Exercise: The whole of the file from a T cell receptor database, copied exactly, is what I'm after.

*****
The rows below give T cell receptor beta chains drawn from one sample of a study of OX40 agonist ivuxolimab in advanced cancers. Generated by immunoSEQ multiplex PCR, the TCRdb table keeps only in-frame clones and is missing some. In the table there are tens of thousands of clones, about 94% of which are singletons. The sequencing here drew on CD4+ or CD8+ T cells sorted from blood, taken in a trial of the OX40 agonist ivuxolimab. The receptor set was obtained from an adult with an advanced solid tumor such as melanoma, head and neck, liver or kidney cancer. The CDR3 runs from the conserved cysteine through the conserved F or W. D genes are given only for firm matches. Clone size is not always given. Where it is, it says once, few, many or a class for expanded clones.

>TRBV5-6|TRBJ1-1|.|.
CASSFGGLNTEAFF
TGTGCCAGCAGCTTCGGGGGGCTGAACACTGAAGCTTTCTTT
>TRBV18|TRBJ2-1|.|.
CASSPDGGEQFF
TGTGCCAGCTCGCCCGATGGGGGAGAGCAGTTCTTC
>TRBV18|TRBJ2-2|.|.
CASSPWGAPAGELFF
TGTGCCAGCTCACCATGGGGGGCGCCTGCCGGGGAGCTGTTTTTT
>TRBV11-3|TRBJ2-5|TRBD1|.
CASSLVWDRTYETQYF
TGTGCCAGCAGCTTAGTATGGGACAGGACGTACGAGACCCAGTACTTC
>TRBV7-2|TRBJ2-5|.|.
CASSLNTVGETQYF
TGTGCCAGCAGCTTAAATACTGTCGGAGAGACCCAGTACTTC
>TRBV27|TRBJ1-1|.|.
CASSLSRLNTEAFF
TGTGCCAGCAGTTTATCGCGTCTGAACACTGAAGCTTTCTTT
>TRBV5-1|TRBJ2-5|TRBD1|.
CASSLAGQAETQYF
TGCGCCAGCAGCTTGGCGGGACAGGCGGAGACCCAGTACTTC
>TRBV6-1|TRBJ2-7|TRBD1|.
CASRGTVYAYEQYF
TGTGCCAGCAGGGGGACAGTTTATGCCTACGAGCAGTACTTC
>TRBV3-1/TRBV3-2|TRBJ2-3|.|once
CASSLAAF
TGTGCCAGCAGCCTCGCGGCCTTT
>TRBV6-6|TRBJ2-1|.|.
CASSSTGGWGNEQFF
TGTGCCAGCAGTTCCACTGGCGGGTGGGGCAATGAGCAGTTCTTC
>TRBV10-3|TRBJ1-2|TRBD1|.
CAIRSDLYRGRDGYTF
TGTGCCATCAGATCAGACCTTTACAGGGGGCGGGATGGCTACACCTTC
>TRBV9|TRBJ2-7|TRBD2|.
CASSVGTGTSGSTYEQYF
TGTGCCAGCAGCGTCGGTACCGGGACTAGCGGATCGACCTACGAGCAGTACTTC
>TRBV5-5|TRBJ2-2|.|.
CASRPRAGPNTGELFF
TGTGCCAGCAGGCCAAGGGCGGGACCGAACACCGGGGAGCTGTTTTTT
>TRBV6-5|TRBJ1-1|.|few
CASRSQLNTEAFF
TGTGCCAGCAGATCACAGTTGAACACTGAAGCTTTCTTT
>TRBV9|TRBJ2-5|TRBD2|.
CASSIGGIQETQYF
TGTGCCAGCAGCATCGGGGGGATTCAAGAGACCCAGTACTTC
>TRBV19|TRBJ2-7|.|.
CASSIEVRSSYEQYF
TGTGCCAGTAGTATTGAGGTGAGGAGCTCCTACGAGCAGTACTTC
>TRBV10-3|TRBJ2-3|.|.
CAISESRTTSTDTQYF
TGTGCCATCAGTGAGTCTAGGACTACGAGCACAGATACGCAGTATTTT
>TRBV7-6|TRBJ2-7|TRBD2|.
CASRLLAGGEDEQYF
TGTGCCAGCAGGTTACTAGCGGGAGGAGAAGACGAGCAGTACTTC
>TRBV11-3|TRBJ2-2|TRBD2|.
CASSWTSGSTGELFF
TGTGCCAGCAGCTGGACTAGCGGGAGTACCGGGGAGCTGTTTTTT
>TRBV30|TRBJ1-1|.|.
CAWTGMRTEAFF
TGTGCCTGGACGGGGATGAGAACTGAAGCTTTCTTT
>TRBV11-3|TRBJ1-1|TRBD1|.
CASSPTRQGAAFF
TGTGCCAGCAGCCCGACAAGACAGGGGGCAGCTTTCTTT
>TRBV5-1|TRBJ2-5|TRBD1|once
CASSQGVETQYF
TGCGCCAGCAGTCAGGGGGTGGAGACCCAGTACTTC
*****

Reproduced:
The rows below give T cell receptor beta chains drawn from one sample of a study of OX40 agonist ivuxolimab in advanced cancers. Generated by immunoSEQ multiplex PCR, the TCRdb table keeps only in-frame clones and is missing some. In the table there are tens of thousands of clones, about 94% of which are singletons. The sequencing here drew on CD4+ or CD8+ T cells sorted from blood, taken in a trial of the OX40 agonist ivuxolimab. The receptor set was obtained from an adult with an advanced solid tumor such as melanoma, head and neck, liver or kidney cancer. The CDR3 runs from the conserved cysteine through the conserved F or W. D genes are given only for firm matches. Clone size is not always given. Where it is, it says once, few, many or a class for expanded clones.

>TRBV5-6|TRBJ1-1|.|.
CASSFGGLNTEAFF
TGTGCCAGCAGCTTCGGGGGGCTGAACACTGAAGCTTTCTTT
>TRBV18|TRBJ2-1|.|.
CASSPDGGEQFF
TGTGCCAGCTCGCCCGATGGGGGAGAGCAGTTCTTC
>TRBV18|TRBJ2-2|.|.
CASSPWGAPAGELFF
TGTGCCAGCTCACCATGGGGGGCGCCTGCCGGGGAGCTGTTTTTT
>TRBV11-3|TRBJ2-5|TRBD1|.
CASSLVWDRTYETQYF
TGTGCCAGCAGCTTAGTATGGGACAGGACGTACGAGACCCAGTACTTC
>TRBV7-2|TRBJ2-5|.|.
CASSLNTVGETQYF
TGTGCCAGCAGCTTAAATACTGTCGGAGAGACCCAGTACTTC
>TRBV27|TRBJ1-1|.|.
CASSLSRLNTEAFF
TGTGCCAGCAGTTTATCGCGTCTGAACACTGAAGCTTTCTTT
>TRBV5-1|TRBJ2-5|TRBD1|.
CASSLAGQAETQYF
TGCGCCAGCAGCTTGGCGGGACAGGCGGAGACCCAGTACTTC
>TRBV6-1|TRBJ2-7|TRBD1|.
CASRGTVYAYEQYF
TGTGCCAGCAGGGGGACAGTTTATGCCTACGAGCAGTACTTC
>TRBV3-1/TRBV3-2|TRBJ2-3|.|once
CASSLAAF
TGTGCCAGCAGCCTCGCGGCCTTT
>TRBV6-6|TRBJ2-1|.|.
CASSSTGGWGNEQFF
TGTGCCAGCAGTTCCACTGGCGGGTGGGGCAATGAGCAGTTCTTC
>TRBV10-3|TRBJ1-2|TRBD1|.
CAIRSDLYRGRDGYTF
TGTGCCATCAGATCAGACCTTTACAGGGGGCGGGATGGCTACACCTTC
>TRBV9|TRBJ2-7|TRBD2|.
CASSVGTGTSGSTYEQYF
TGTGCCAGCAGCGTCGGTACCGGGACTAGCGGATCGACCTACGAGCAGTACTTC
>TRBV5-5|TRBJ2-2|.|.
CASRPRAGPNTGELFF
TGTGCCAGCAGGCCAAGGGCGGGACCGAACACCGGGGAGCTGTTTTTT
>TRBV6-5|TRBJ1-1|.|few
CASRSQLNTEAFF
TGTGCCAGCAGATCACAGTTGAACACTGAAGCTTTCTTT
>TRBV9|TRBJ2-5|TRBD2|.
CASSIGGIQETQYF
TGTGCCAGCAGCATCGGGGGGATTCAAGAGACCCAGTACTTC
>TRBV19|TRBJ2-7|.|.
CASSIEVRSSYEQYF
TGTGCCAGTAGTATTGAGGTGAGGAGCTCCTACGAGCAGTACTTC
>TRBV10-3|TRBJ2-3|.|.
CAISESRTTSTDTQYF
TGTGCCATCAGTGAGTCTAGGACTACGAGCACAGATACGCAGTATTTT
>TRBV7-6|TRBJ2-7|TRBD2|.
CASRLLAGGEDEQYF
TGTGCCAGCAGGTTACTAGCGGGAGGAGAAGACGAGCAGTACTTC
>TRBV11-3|TRBJ2-2|TRBD2|.
CASSWTSGSTGELFF
TGTGCCAGCAGCTGGACTAGCGGGAGTACCGGGGAGCTGTTTTTT
>TRBV30|TRBJ1-1|.|.
CAWTGMRTEAFF
TGTGCCTGGACGGGGATGAGAACTGAAGCTTTCTTT
>TRBV11-3|TRBJ1-1|TRBD1|.
CASSPTRQGAAFF
TGTGCCAGCAGCCCGACAAGACAGGGGGCAGCTTTCTTT
>TRBV5-1|TRBJ2-5|TRBD1|once
CASSQGVETQYF
TGCGCCAGCAGTCAGGGGGTGGAGACCCAGTACTTC